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I always lose at the gym. And I don't mean pounds. About twice a year, I'll head down to the YMCA in my ratty mesh shorts only to jump on a treadmill next to some woman training for the marathon, or pick up a pair of 5-pound dumbbells next to a guy bench-pressing a small car. I know the gym is supposed to be about personal growth and all, but it's hard to boost your self-confidence when you're working out next to an American Gladiator.
But this January, a brand-new health club opened near my home in Sarasota, Fla.—not another meat market like the YMCA, but the kind of place where I could finally compete. A brain gym.
Founder George Rozelle calls his new operation the "Neurobics Club," and it's aimed mostly at seniors trying to delay the mind's inevitable decline. (He's not the only one betting on neurobics; brain fitness centers are popping up in retirement homes around the country.) It works a lot like a traditional gym: Members—there are 10 so far—pay a monthly fee of $175 for unlimited access to the club's mental exercise machines. You even get a consultation with a personal trainer, who tailors a customized workout to target your particular cranial love handles.
Daffy old people? Brainy computer games? Now, this seemed like a place where I could flex my muscles. I called up Rozelle, and he agreed to give me a pair of hour-long workouts.
I spent an embarrassing amount of time preparing for my first visit—mostly worrying over what to wear. Should I buy a pair of those cheap, nonprescription reading glasses? A bow tie? A headband?
And what would the brain gym look like? I was hoping for some kind of futuristic wonderland, all neon lights and neurotechnics, massive flat screens with topographical representations of my frontal lobe and music straight out of A Clockwork Orange. Instead, I walked into a relatively ordinary waiting room, the décor more 1970 than 2070: fluorescent lights, quasi-comfortable chairs, golf magazines, and a bowl of Hershey Kisses on the front desk. No headbands in sight.
But I began to notice clues as to what was in store for me. A 1,000-piece puzzle sat half-complete on the coffee table. Erik Burgland's Harp of the Healing Waters played almost inaudibly from a pair of speakers on the ground. And on a shelf next to the water cooler, an ad for the Web site Edible Science exclaimed, "Aging is now optional."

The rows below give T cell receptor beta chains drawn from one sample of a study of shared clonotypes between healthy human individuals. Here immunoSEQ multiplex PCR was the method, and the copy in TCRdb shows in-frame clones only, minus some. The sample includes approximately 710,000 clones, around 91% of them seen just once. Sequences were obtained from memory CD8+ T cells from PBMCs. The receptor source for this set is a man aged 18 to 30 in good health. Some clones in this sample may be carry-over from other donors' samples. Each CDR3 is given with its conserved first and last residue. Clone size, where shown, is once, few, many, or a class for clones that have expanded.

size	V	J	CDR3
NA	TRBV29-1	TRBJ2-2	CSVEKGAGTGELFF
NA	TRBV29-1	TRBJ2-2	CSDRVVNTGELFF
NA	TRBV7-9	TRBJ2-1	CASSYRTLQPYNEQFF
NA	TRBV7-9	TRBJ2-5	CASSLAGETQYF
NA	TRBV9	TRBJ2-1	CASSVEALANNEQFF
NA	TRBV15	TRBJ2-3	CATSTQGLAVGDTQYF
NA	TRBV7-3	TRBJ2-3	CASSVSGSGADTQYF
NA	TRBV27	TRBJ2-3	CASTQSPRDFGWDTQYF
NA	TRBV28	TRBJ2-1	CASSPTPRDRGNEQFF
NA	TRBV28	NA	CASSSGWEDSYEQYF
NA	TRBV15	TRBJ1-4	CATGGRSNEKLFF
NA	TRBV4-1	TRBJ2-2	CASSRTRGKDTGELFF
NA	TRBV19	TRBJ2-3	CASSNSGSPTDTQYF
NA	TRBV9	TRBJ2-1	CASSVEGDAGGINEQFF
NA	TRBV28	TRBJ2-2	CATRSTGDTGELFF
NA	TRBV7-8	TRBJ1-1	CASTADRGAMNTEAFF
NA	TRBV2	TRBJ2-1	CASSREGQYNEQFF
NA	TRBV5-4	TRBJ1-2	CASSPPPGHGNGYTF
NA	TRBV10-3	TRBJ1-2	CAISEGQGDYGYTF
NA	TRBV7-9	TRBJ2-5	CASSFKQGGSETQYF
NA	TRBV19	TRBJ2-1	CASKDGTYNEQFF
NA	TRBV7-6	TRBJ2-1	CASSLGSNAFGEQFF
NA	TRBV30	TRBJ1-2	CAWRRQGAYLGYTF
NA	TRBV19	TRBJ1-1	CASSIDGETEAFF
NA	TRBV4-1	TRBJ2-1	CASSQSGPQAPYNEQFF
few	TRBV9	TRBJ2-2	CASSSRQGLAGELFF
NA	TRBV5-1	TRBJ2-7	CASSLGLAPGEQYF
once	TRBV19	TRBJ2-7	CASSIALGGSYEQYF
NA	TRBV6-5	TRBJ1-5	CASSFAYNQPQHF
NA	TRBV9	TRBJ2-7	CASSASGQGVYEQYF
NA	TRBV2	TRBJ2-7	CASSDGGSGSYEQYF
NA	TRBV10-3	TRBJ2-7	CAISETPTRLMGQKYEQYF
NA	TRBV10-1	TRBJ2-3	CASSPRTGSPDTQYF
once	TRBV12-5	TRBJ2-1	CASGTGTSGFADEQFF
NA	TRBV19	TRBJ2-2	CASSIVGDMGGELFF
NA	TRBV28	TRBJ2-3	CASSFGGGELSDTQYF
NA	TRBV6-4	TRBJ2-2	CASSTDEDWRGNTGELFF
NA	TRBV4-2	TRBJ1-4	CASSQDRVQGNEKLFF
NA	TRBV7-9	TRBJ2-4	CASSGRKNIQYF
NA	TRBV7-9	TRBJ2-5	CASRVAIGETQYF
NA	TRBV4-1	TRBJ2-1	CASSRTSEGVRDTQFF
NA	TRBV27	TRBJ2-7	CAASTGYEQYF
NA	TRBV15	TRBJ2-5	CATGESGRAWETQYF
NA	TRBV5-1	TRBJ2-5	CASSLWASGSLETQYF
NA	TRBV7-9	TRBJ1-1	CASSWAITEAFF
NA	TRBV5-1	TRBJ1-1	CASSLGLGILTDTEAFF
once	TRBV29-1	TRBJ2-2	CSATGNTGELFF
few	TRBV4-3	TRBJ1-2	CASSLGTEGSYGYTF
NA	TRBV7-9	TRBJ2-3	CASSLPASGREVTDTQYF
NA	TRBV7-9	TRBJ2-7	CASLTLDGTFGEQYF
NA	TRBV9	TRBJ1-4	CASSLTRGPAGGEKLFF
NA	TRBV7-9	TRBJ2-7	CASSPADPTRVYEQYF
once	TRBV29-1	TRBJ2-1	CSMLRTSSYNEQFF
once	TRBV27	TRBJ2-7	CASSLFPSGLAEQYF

When I finally entered the one-room brain gym—computers along one wall and a spinning "Chi Chair" dominating the center of the space—nobody else was working out. Where were all the old people? Rozelle spent a few hours guiding me through mental-agility exercises on the computers—timed sessions of logic puzzles and memory games, mazes and pattern-recognition. It was interesting if not particularly difficult—I managed to set the Tetris high score on my second game. But something was missing. I wanted competition. I wanted to win.
You might expect a 78-year-old to balk when challenged to a mental-fitness contest by a desperate reporter 52 years her junior. But Eva Slane is game. A yearlong client of Dr. Rozelle's, the Holocaust survivor says she's busier now than she was when she and her husband ran a Massachusetts theater company before retiring to Sarasota in the 1980s. She's on the board of one of the largest arts organizations in town, handles publicity for another, and last year wrote a play. "I'm not really looking to improve anything," Eva tells me when we meet on my third trip to the club. "I'm just trying to maintain."
Because this would be the first-ever Neurobics Club battle, we have to make up the rules ourselves. We settle on a best-of-seven series in computer exercises, taking turns on who gets to select the specific games. The gym provides a slew of mental-fitness software programs, but we decide to limit our competition to Eva's favorite—a program called Captain's Log that offers dozens of activities, each one meticulously scored for accuracy and speed. She suggests we start with listening skills.
May the fittest brain win.
I take the first round, effortlessly moving images around the screen according to the complicated rules being read aloud. But Eva ties things up in the next game—a hand-eye-coordination exercise in which you navigate a cargo plane through a maze. Frustrated that I've lost my chance at a sweep, I ask for a rematch. She nods silently as she maneuvers the mouse the second time, on her way to another easy victory. This appears to be an intimidation move. Is she trying to psyche me out?
Eva 2, Max 1
Remembering my dominance in seventh-grade math, I choose logic for our next contest. A series of numbers appears on the screen, with one figure in the chain omitted—the player has to identify the pattern and supply the missing number. I watch over Eva's shoulder as she works through dozens of puzzles in her seven-minute session; I'm stumped on half of them. Sweat beads up on my forehead. I can't go down three-one. She finishes her round, looks my way, and, ever so slightly, sticks out her tongue.
My turn. I choke on the first few problems. "You should be better at this," Eva says. "You remember school." This is brain-gym taunting, septuagenarian trash-talk.
I'm starting to pine for the treadmill.
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